Scent of Stimulation
A new perfume called Eau Flirt is infused with aromas of pumpkin and lavender, which have been shown to stimulate testosterone levels in men, which increases their desire.
The Doctors put the scent to the test and send TV host Camille Anderson out on the street to get first-hand feedback on what smells attract men most.
The Love Hormone
Oxytocin is the body's natural "love hormone," which is secreted from the pituitary gland, and is generally associated with sexual arousal, bonding and maternal instinct. The Doctors discuss how giving or receiving a hug can dramatically enhance oxytocin levels in the body.
"Oxytocin can be involved in pair-bonding," OB-GYN Dr. Lisa Masterson explains. "What [research] has shown is that with orgasm, the oxytocin levels stay [elevated] for about five minutes, but with a hug, [oxytocin] can stay around for about an hour." The Doctors perform a social experiment to test the emotional effects of unexpected hugs on complete strangers.
Polycystic Ovarian Syndrome
Several years ago, Shadi, 30, began experiencing unexplained hormonal changes, such as weight gain, acne, male-pattern hair loss and abnormal menstrual cycles. An ultrasound was performed and she was diagnosed with polycystic ovarian syndrome (PCOS). As a result, Shadi was prescibed a variety of hormone medications, and is concerned about the potential effects they have on her fertility.
“So many women are affected by polycystic ovarian syndrome,” Dr. Lisa explains. “And this is one of the [major] causes of infertility and menstrual irregularities.” Shadi discusses her symptoms with Dr. Lisa, who explains how PCOS affects the body.
“With polycystic ovarian syndrome, you get this irregular surge of hormones. Everything is out of balance [and] you don’t ovulate.” Dr. Lisa says. “One of the best things you can do [for fertility] is try to keep your weight in balance, because that is going to help with the insulin resistance. Sometimes, just with exercise and diet, it can restore your ovulation.”
Medications and other artificial reproductive techniques, such as in-vitro fertilization, can help women with PCOS conceive.
- Learn more about polycystic ovarian syndrome.
Ask Dr. Lisa: Hormone Help
How Hormones Affect Bone DensityBeth, 45, is an avid runner who suffered a sudden stress fracture in one of her feet. Podiatrist Dr. Philip Radovic examines Beth’s x-rays and suspects an early onset of osteoporosis.
“This is a very stable area, because there are two bones on either side of the one that you fractured,” Dr. Radovic explains. “So, it sets up a red flag. Why would you get a spontaneous fracture there?”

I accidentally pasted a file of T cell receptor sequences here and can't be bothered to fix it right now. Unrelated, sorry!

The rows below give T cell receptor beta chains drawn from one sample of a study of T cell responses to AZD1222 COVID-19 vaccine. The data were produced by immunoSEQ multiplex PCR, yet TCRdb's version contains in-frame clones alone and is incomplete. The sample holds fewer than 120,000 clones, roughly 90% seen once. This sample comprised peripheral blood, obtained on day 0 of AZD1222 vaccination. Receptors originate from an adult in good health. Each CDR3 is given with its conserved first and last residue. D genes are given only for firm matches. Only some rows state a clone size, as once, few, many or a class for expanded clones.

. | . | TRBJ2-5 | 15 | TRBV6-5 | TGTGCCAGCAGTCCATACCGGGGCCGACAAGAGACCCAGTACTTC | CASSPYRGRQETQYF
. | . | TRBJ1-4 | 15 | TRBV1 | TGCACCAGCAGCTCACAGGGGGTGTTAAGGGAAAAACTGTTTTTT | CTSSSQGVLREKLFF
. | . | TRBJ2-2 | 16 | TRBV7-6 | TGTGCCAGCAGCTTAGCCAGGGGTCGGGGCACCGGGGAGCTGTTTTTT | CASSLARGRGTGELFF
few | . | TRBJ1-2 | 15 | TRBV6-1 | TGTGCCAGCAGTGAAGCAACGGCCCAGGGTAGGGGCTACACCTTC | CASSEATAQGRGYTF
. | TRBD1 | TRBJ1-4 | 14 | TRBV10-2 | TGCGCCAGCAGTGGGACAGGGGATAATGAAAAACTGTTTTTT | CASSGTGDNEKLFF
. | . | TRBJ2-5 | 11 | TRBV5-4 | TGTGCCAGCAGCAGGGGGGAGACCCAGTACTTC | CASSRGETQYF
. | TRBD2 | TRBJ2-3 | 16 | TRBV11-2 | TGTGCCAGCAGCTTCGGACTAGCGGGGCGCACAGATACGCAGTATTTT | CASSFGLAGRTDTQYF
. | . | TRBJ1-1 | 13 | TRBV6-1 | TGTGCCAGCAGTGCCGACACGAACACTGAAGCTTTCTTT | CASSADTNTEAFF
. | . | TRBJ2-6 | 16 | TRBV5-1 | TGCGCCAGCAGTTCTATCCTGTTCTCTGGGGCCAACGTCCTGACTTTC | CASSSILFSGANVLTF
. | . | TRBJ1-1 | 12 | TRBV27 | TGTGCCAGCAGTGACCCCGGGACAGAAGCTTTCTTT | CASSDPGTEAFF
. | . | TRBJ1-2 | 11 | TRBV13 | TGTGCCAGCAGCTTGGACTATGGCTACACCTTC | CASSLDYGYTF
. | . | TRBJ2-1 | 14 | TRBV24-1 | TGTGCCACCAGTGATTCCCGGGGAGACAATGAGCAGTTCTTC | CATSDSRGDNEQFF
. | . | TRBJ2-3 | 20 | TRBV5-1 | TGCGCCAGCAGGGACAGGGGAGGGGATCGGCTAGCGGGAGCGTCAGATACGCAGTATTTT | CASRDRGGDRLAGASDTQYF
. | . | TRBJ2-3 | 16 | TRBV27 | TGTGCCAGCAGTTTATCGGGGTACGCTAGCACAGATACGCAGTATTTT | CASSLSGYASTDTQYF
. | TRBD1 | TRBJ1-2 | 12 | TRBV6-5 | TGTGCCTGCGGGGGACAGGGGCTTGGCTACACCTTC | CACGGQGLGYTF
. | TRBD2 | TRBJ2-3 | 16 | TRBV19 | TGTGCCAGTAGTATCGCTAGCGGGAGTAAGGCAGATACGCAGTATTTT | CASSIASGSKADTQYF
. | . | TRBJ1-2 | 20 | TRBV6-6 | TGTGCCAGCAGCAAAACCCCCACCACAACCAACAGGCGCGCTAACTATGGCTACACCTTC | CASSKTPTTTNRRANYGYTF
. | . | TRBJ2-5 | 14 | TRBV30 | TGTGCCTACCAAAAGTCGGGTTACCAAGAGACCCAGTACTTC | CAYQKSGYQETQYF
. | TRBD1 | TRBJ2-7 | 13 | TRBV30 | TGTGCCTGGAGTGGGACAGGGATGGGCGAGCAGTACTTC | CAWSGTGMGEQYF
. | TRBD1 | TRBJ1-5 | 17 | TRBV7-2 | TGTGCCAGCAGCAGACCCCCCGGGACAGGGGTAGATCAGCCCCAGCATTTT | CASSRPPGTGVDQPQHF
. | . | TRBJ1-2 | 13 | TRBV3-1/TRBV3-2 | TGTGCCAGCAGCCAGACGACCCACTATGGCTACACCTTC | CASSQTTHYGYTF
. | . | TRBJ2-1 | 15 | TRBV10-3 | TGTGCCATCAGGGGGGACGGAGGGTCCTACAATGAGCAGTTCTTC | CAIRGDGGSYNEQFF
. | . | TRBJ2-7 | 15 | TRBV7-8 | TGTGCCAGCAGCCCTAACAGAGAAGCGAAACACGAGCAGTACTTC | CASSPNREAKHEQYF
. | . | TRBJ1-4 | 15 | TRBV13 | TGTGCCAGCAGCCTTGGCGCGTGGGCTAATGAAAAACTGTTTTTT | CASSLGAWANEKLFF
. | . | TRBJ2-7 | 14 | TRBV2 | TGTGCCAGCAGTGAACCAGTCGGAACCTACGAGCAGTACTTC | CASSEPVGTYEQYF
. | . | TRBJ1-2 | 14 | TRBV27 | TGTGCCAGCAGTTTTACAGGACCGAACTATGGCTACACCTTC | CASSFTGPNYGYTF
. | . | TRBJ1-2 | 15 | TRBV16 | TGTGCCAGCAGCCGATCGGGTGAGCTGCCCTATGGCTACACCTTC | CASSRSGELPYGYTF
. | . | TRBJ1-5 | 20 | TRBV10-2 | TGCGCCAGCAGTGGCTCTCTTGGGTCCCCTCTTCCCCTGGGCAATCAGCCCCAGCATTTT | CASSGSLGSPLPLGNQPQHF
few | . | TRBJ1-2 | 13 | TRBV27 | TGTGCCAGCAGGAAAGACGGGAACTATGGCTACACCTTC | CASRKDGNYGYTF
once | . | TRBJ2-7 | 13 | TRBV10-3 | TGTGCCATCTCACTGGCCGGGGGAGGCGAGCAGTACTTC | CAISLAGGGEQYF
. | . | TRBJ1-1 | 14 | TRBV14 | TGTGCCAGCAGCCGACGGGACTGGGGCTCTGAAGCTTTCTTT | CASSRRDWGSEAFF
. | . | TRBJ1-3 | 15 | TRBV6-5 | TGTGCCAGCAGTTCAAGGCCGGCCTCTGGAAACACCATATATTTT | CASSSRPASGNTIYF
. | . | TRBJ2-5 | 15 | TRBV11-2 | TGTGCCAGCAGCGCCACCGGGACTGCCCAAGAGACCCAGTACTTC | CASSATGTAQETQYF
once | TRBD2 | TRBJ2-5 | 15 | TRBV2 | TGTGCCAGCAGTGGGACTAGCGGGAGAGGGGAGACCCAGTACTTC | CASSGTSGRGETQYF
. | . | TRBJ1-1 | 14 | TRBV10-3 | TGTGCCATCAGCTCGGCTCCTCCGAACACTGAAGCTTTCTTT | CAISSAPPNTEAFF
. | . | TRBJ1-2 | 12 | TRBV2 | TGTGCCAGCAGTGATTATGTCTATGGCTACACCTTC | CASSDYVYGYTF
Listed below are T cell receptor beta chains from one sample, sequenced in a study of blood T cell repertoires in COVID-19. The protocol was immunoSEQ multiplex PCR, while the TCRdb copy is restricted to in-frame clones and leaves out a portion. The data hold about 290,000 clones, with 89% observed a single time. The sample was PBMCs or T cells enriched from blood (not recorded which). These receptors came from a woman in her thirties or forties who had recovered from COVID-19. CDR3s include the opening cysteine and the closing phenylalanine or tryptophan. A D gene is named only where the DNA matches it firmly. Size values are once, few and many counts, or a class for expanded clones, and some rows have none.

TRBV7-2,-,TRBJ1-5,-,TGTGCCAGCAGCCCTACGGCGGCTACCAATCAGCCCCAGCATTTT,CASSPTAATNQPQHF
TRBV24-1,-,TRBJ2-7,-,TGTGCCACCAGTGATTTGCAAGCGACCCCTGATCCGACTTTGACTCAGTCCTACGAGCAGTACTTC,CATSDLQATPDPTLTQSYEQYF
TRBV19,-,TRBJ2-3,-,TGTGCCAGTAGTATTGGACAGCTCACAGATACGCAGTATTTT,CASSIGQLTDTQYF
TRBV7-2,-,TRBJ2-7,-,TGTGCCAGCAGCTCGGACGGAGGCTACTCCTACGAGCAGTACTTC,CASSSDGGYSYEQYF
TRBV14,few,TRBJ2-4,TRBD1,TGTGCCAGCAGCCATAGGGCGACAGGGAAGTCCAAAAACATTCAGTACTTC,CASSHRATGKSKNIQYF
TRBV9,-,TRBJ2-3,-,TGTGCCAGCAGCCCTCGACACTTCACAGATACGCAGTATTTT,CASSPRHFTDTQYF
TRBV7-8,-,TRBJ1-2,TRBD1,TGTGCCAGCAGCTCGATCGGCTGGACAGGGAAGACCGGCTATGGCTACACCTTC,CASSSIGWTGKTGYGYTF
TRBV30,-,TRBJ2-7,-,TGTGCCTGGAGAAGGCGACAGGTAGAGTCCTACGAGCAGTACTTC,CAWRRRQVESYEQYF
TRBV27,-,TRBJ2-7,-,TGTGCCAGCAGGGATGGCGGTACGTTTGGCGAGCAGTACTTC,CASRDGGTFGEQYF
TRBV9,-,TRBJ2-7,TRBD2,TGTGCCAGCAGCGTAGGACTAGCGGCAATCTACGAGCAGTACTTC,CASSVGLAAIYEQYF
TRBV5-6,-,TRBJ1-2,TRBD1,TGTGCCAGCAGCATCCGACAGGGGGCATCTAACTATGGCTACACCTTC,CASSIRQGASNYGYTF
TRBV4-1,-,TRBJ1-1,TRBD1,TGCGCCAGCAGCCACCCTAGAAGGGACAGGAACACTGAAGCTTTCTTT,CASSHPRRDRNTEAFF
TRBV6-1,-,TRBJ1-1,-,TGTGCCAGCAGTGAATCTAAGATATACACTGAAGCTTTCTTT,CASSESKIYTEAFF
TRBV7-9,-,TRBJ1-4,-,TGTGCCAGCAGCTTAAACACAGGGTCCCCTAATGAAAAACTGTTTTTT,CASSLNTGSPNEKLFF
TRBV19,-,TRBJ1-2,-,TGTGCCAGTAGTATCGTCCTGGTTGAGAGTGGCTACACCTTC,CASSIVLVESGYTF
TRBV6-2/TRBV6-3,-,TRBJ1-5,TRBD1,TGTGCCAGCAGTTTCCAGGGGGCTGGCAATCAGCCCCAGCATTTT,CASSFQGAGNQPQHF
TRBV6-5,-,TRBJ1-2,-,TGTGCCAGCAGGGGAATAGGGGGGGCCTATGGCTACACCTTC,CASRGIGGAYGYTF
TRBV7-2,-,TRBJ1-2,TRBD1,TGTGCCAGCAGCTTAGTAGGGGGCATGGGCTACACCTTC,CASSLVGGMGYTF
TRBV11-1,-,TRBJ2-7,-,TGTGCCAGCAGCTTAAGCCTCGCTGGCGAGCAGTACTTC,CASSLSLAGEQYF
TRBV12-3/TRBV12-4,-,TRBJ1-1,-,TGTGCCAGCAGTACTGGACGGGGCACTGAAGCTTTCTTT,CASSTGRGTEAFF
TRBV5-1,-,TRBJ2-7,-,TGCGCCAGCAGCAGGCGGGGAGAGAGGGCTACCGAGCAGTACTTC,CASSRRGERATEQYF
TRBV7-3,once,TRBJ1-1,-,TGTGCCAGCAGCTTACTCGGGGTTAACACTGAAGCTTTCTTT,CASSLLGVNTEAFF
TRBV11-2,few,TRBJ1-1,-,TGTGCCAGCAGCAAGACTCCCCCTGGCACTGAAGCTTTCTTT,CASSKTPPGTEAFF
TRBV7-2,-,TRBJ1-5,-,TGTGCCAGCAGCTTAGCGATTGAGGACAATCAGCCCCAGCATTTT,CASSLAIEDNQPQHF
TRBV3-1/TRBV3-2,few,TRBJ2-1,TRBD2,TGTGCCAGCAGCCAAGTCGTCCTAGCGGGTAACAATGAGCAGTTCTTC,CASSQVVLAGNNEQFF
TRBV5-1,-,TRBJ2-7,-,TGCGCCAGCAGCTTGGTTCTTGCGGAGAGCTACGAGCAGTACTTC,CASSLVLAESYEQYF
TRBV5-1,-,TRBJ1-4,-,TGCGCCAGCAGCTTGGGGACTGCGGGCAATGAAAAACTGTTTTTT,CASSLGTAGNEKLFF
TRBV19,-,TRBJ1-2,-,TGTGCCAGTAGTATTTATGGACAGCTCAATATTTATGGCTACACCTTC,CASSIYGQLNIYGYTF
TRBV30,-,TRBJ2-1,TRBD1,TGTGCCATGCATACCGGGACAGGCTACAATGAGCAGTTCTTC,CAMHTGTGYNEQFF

Dr. Radovic refers Beth to endocrinologist Dr. Katja Van Herle to have her hormone levels evaluated.
“Hormones are really proteins that we make in the body,” Dr. Van Herle explains. “They’re proteins that go to different receptors – those are the locks – so the hormone is like the key [to those locks]."Beth and Dr. Van Herle join The Doctors to discuss how atypical hormone levels can lead to bone loss and reveal the results of Beth’s hormone tests.
“Estrogen, in women, is the primary way we build bone density,” Dr. Van Herle says. “By the age of 30, we have maximal estrogen and bone density. It’s like your bone bank, [but] over time [estrogen] gets lower and lower.”
- Learn more about bone mineral density testing.
Lisa, 24, has tried almost every acne medication available, but still suffers from chronic breakouts. Dermatologist Dr. Howard Liu explains how hormone imbalances contribute to severe acne.
"Hormones pump oil deep into the hair follicle and clogs it down low," Dr. Liu says. "So you get big, tender pimples that don't ever come to a head, and they're very frustrating."
Dr. Liu explains how hormone therapy, such as birth control pills, or a hormone blocker, such as spironolactone, can decrease the oil production and prevent acne breakouts.
"I think [Lisa] would be a great candidate for hormone therapy," Dr. Liu adds, and offers Lisa treatments for her condition.
The Sleep Hormone
Melatonin is a hormone secreted by the pineal gland in the brain, and assists in regulating other hormones, in addition to maintaining the body’s natural circadian rhythm. A consistent and healthy sleep schedule is imperative to keeping melatonin levels in the right range.
“Low melatonin levels can increase your chances of getting breast cancer,” board-certified breast specialist Dr. Kristi Funk says. “The American Cancer Society found that sleeping less than seven hours a night increases breast cancer [risks] by 47 percent.”
Men also have a higher risk for prostate cancer if their melatonin levels are too low. ER physician Dr. Travis Stork explains how melatonin works in the body, and how to keep melatonin levels in check.
“Like every other hormone in your body, you want [melatonin] to be at the perfect level,” Dr. Travis says. “The pineal gland is like a pinecone in the center of your brain, and it produces melatonin due to a change in light. It’s an antioxidant [that] goes into your cells and fights off free radicals that can cause cancer.”
Many people suffering from sleep deprivation, or even jetlag, will take melatonin supplements, and with certain developmental disorders, such as autism, supplements may be recommended to restore a healthy sleep cycle. The Doctors discuss the safety of supplementation if melatonin levels are low.
“Even though [melatonin] is considered safe [in the U.S.], I’m just nervous about the lack of long-term studies in kids,” pediatrician Dr. Jim Sears says. “And if your teenager or younger child is not sleeping well, I don’t think [melatonin] is the answer."
Consuming olive oil, cherries, tomatoes and tryptophan-rich foods, such as turkey, oatmeal and tuna are natural ways to enhance melatonin levels. Wine and beer, in moderation, can also help boost melatonin production.